Leading epidemiologist Professor Michael Baker is calling for the country’s managed isolation and quarantine (MIQ) process to be overhauled as New Zealand continues to see a failure in the system every fortnight.
Baker told Q+A this morning that the MIQ system, testing and contact tracing are “real triumphs for New Zealand”, which are “core to our very effective elimination strategy”.
“We’ve got 3000 people coming into New Zealand every week, going through the system and most of the time, it’s working very well,” he said.
However, he added that New Zealand is seeing “a failure every two weeks", with “about half of them” developing into outbreaks.
Baker said there is also “more and more pressure going on the system” as we continue to take in people from countries “where the pandemic is out of control and becoming more intense”, which he called our “main area of vulnerability”.
Baker explained that the country has seen a failure every two weeks due to the 32 facilities being hotels “being used for something they were never designed for, of course, which is being quarantine facilities”, some of which are located in large cities.
“That is, inevitably, an area of vulnerability … and we are having more people, rather than fewer, coming from high-incidence countries where they are infected.”
He instead called for the Government to “move away from this ‘one size fits all’ approach to a risk-based system”, much like a traffic light, with greater effort being placed into managing arrivals from high-risk countries than those from more low-risk countries, such as the Pacific Islands and potentially all of Australia.
Baker suggested arrivals from lower-risk countries could initially spend one week in managed isolation before moving to one week of home quarantine, but added that we “should really be moving towards no time in MIQ very quickly”.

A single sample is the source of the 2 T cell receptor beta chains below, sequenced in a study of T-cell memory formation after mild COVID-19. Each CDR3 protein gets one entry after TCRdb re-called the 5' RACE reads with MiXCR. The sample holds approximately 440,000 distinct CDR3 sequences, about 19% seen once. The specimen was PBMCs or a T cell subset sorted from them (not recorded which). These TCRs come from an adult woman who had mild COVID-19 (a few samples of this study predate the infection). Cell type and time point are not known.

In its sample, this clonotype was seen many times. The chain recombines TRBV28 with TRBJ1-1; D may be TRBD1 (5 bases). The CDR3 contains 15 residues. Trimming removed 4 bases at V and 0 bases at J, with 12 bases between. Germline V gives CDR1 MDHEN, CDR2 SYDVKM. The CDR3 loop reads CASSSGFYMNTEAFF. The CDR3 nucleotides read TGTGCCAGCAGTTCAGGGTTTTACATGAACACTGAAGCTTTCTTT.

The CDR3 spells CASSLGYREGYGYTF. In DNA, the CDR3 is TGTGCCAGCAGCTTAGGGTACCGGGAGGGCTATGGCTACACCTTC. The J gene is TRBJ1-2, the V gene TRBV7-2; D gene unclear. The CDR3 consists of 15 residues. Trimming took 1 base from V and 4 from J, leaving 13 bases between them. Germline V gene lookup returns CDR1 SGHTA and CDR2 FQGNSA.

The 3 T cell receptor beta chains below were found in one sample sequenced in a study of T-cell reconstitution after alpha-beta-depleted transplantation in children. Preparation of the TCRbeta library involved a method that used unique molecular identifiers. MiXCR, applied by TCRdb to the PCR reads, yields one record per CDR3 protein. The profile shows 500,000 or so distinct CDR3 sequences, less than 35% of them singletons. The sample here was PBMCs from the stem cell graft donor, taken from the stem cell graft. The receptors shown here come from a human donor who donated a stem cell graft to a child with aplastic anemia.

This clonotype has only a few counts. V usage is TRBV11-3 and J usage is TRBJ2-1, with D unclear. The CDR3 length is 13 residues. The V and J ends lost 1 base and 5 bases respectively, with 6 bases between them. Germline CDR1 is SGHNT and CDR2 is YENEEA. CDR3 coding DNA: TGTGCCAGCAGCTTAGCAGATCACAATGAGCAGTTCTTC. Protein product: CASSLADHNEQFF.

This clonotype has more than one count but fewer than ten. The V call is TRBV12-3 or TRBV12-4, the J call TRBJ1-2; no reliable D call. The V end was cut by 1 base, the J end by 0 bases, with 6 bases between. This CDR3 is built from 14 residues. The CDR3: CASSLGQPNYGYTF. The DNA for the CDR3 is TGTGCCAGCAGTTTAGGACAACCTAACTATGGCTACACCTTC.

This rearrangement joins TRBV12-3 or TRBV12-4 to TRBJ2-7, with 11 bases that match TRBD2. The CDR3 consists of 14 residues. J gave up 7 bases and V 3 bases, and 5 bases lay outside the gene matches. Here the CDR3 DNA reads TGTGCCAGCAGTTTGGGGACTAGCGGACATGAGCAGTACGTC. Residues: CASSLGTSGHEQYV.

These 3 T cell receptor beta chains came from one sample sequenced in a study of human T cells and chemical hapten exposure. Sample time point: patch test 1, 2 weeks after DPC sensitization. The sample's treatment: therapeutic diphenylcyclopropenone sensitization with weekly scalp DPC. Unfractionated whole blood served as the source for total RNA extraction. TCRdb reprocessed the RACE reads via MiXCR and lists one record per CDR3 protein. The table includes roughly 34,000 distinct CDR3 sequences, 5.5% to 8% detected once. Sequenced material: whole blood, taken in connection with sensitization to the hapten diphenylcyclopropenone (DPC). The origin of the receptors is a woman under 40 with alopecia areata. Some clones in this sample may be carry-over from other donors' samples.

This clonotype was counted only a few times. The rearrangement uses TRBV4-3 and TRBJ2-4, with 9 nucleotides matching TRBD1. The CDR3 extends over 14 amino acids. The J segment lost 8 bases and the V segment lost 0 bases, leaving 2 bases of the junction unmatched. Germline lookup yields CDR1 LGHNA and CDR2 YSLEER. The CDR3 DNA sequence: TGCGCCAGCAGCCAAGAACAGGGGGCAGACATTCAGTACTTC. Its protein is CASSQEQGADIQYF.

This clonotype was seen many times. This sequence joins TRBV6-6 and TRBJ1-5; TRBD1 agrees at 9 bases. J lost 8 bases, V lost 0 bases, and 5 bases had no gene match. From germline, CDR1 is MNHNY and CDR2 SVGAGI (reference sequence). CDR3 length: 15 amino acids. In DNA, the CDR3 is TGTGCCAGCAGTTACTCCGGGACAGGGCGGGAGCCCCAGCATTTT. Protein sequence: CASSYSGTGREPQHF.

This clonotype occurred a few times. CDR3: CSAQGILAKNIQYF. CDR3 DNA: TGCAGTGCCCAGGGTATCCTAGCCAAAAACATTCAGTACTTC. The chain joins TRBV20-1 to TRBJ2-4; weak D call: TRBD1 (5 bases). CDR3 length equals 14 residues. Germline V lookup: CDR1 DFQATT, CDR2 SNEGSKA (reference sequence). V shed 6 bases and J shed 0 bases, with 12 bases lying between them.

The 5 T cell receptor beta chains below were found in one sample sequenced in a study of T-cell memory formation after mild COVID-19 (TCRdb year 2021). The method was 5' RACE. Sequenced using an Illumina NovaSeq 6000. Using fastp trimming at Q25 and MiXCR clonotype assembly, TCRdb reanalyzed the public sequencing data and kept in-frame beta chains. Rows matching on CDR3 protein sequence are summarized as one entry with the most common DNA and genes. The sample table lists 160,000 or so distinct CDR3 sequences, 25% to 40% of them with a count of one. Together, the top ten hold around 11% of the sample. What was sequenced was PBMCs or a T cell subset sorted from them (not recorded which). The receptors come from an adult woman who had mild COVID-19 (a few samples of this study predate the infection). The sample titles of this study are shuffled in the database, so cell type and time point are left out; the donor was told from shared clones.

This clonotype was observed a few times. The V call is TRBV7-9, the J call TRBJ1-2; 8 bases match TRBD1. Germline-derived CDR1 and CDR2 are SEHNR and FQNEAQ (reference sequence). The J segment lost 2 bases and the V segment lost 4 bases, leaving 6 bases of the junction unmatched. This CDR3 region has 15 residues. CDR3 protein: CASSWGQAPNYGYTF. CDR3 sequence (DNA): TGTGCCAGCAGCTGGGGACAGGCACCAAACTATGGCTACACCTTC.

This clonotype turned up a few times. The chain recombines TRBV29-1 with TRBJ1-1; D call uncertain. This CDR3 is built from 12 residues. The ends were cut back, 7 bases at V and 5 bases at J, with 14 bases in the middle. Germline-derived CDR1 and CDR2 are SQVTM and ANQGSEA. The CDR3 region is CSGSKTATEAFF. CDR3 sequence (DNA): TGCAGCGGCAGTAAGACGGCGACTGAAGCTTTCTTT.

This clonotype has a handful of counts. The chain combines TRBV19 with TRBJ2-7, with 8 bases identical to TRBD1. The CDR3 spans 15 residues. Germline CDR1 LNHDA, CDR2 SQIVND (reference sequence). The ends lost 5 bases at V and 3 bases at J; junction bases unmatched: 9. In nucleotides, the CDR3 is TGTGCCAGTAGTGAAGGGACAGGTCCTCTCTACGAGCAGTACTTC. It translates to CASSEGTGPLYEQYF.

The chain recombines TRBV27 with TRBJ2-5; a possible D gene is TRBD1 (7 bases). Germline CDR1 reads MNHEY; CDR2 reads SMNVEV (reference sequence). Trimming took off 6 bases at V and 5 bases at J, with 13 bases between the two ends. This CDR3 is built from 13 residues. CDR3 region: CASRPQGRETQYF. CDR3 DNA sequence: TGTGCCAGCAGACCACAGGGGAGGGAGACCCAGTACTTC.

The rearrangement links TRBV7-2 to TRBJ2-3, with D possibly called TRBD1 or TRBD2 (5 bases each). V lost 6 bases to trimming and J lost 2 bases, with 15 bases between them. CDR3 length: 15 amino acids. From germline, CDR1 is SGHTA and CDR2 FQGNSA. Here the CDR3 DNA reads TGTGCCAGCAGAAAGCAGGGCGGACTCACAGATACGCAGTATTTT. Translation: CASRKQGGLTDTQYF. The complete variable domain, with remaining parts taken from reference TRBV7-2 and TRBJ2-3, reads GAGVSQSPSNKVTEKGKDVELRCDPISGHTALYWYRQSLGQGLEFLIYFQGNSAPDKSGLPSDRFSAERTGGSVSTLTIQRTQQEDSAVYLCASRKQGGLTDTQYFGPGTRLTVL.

“Really, the chance that anyone from most of Australia being infected is very similar - or probably the same - as New Zealand now.”
Baker said arrivals from high-risk countries should see more stringent measures put in place, such as undergoing one week of quarantine and at least one negative test before getting on their flight. Positive test results should result in having to delay their travel by at least two weeks.
He said it would not add greater complexity to the system inside New Zealand but, rather, “more effort into what happens before the person gets on the flight”.
“We should work towards the ideal of having no one arriving in New Zealand to test positive,” he said, adding that while it is a “pretty aspirational” goal, reducing or halving the number of people entering the MIQ system would also lead to a decreased risk to New Zealand.
“One of the perverse effects of actually taking people out of the MIQ facility who don’t need to be there - particularly people from Australia - is it might actually increase the risk for New Zealand because then we’d have a lot more infected people going through that system, so I think we have to put a lot more effort into that group of travellers.”
The risk-based system is one of a number of areas currently under review, he said.
“We have a bit of breathing space, I think, to fine-tune the system, but we don’t have much space because this risk is going to increase before it gets less.”